Just Commander Dear




The first time I had the conn while bringing the Mighty Forerunner alongside another ship for refueling, Captain Mullen was nervous as a cat.  We swung wide, aft of the oiler, to come to a parallel course and to try to match their speed while maintaining a proper distance between the two ships.  I, too, was quite nervous


LCDR Joe Doak, the XO, in the pilot house, was cool as he could be.  I was standing just outside the pilot house door behind the alidade compass with the Capt. just forward of me.  His concentration fully on the two ship's shifting positions.  Wind and waves toyed with our good intentions.


Joe, on the other hand, stood relaxed as could be, just inside the pilot house, swinging an imaginary golf club and occasionally glancing at our progress and position.  Periodically he would indicate I should add or drop "two turns" (rpm) or come right or left a degree or two to maintain our proper position. Soon the Captain was saying, "Now you're getting it!  That's it!  Good work!"


I was shouting the orders, but Joe was conning the ship. However, I did learn the technique. Be calm.  No sudden or abrupt moves. Change only in small increments and keep your eyes open.


Ace Mullen and Joe Doak were a marvelous combination.  Joe went on to command his own ship, a then new DL, and Ace went to the Squadron Staff.


They were two of the finest officers I ever worked for.  I still remember overhearing Ace Mullen's first call to his wife after he had been relieved.  He said, "Well Honey, it's just Commander Mullen now".


He really enjoyed being a fine captain and good example to his officers and crew.


Dave Reedy Chief Engineer



A follow up to Lt. Dave Reedy's story:


It was really my 1st experience at the helm, as it was Lt Reedys 1st experience at having the conn, while bringing a ship alongside for refueling.


The O.D. was Cdr. Joe Doak, the XO, while Skipper ACE Mullen was barking out orders to Lt Dave Reedy and he then to me. I must concur, Cdr. Doak was a very good officer and he and Capt. Mullen did make a great team. Mr. Reedy and I became very good friends after that, which leads me to another story:


During August 1956 We docked at Genoa, Italy. Lt Reedy and I went to visit an Orphanage.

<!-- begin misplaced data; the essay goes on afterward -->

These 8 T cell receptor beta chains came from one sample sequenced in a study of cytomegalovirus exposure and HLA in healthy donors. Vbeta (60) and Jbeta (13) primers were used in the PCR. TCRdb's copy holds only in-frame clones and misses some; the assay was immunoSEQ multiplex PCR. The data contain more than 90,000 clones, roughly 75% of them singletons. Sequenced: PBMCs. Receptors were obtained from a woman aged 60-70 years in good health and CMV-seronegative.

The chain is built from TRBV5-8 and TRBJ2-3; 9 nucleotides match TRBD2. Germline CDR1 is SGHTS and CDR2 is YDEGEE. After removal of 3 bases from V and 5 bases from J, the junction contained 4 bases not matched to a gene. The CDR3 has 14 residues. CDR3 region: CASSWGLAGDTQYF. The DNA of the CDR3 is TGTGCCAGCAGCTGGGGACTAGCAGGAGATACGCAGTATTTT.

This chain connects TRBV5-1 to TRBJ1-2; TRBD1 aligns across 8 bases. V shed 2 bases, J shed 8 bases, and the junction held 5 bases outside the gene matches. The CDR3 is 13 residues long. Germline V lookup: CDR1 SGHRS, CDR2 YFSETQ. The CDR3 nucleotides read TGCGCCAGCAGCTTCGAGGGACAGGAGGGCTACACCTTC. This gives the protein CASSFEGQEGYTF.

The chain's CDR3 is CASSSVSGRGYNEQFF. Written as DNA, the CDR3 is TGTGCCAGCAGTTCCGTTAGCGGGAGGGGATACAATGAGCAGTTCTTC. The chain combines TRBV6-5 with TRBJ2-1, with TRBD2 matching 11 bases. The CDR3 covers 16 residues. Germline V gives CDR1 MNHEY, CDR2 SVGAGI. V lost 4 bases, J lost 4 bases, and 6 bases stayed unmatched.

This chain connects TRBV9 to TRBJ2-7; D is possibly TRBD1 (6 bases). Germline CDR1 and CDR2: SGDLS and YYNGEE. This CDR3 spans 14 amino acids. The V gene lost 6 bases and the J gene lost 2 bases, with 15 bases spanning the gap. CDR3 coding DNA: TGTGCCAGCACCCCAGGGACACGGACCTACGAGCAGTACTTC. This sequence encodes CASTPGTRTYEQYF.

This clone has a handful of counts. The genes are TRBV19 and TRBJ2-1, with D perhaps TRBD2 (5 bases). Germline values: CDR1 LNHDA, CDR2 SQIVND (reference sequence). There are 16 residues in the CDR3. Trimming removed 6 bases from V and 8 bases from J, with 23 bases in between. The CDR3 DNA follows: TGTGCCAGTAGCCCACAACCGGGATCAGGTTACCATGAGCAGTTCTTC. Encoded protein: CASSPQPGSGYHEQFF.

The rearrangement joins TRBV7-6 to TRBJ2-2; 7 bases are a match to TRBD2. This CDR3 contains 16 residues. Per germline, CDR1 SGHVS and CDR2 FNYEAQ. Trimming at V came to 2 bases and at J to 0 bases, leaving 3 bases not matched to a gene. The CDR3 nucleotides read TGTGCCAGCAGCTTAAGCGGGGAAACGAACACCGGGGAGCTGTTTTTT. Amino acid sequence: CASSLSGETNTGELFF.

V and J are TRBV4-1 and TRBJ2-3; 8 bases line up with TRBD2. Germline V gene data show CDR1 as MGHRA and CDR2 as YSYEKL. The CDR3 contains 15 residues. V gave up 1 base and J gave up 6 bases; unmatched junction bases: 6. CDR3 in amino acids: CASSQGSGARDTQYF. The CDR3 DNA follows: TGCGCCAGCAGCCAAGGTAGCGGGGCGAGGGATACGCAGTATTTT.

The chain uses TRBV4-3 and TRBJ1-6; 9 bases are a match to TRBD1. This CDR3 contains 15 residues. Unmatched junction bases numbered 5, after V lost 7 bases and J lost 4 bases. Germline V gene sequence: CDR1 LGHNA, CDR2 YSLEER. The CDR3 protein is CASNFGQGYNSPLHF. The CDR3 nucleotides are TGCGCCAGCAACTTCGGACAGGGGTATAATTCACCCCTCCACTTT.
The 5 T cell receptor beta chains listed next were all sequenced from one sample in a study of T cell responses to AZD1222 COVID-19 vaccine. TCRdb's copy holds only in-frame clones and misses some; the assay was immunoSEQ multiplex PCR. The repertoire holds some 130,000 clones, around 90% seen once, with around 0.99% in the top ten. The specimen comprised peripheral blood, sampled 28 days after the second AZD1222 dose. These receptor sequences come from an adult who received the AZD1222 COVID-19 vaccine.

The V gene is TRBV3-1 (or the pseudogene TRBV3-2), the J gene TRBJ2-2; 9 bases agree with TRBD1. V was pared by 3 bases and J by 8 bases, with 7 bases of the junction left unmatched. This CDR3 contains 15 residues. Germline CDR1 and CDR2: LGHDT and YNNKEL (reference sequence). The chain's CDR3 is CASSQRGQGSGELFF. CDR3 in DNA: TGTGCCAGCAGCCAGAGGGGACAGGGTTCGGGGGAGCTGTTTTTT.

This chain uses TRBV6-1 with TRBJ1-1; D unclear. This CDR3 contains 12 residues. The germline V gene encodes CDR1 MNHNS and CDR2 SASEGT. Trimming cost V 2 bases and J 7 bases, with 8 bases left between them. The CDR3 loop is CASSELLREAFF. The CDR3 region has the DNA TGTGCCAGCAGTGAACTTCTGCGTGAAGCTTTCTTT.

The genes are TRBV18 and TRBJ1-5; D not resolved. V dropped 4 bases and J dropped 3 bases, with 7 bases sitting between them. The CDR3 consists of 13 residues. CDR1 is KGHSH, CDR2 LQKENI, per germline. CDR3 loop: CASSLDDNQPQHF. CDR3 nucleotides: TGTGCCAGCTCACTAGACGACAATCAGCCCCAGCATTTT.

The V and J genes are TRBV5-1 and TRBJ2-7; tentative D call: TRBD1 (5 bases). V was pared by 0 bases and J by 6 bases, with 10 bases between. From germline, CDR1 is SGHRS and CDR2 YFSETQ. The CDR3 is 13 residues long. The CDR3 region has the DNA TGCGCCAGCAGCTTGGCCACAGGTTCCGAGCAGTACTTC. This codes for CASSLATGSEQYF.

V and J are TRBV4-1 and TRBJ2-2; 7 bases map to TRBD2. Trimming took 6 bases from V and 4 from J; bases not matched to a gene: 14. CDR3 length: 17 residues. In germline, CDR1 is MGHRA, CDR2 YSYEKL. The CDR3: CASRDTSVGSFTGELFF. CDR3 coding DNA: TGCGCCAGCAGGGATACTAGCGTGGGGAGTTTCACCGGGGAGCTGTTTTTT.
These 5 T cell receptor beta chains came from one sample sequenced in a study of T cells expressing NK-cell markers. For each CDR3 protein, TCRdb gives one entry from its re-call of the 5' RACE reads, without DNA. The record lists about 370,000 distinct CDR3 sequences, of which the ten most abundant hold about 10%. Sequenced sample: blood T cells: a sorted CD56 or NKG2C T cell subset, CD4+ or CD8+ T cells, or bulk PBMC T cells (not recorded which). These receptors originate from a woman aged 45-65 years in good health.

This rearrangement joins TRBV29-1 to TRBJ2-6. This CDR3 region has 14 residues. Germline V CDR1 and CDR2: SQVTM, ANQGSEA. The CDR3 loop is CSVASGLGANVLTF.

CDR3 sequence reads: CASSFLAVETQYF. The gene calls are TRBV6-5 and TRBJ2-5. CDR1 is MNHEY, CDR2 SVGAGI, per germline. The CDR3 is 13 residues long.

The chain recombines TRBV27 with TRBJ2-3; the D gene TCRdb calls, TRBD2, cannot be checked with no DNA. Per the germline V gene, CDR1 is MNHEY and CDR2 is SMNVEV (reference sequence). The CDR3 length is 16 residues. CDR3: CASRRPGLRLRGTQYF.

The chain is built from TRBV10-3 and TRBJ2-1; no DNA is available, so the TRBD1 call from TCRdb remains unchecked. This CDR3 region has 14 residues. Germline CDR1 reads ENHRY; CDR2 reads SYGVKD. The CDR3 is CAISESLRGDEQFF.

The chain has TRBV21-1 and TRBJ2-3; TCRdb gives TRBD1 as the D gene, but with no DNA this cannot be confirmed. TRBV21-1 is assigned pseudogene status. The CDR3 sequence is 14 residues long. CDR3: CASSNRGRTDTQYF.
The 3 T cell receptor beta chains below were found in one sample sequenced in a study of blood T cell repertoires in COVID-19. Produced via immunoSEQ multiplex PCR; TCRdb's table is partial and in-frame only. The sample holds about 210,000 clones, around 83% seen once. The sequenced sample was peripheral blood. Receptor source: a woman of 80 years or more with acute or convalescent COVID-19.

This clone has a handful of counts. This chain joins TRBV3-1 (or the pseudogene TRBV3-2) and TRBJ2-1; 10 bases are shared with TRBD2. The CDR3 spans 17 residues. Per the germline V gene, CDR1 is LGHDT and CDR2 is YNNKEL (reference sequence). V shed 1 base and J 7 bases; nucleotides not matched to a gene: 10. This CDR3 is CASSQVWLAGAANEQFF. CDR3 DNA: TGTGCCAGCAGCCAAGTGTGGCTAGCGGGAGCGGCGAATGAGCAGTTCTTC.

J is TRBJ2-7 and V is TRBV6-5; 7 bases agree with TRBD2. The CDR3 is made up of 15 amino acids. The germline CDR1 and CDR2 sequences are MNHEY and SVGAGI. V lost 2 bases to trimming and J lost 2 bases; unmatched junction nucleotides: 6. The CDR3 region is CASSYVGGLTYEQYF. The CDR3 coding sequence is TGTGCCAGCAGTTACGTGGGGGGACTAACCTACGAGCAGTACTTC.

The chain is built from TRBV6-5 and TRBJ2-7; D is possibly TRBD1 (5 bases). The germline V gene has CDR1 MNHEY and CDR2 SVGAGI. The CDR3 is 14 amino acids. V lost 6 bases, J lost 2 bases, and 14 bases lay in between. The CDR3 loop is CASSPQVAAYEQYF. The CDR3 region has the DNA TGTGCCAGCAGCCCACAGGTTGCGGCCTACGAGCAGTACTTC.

Our mission was to be a goodwill mission, asking the Mother Superior to visit our ship along with the orphans. It wasn't the easiest to communicate with her but as I remember, Dave spoke some Italian and at least was able to get our offer across to her with some help from a sister who knew some English. She was reluctant at first but then agreed to visit our ship. It’s been many years so some acts may be incorrect but the story is true. The Nuns all had their habits on with these HUGE hats that spread about 4 ft across. All the children were in uniforms and very well mannered. I believe there were about 20 kids and 6 sisters and Mother Superior.


Dave Reedy and I met them at the gangplank, the crew had balloons and candy and toys and games for the children. There was one little girl that held back, being a bit shy, I took to her immediately, her name was Angelina, she was 7 years old I believe, Anyway I took her by the hand and got her a balloon and candy etc. and showed her around the ship. We were watched closely by a sister that went with us. It was hard talking to her but our gestures and giggles and laughing made up for it. I asked her if she would write to me and she said yes, she would.


The kids had a great time and many wrote notes to the crew thanking us for a wonderful time. I actually discussed adoption of "Angelina" with my wife and Mr. Reedy tried very hard to get this done for me; however the big stumbling block wasn't the language problem but that I wasn't Catholic. For that reason, Angelina stayed at the Home. We wrote to each other for about two years, then she stopped writing and I lost track of her and don't know what ever became of her.


Bill Thornley FT2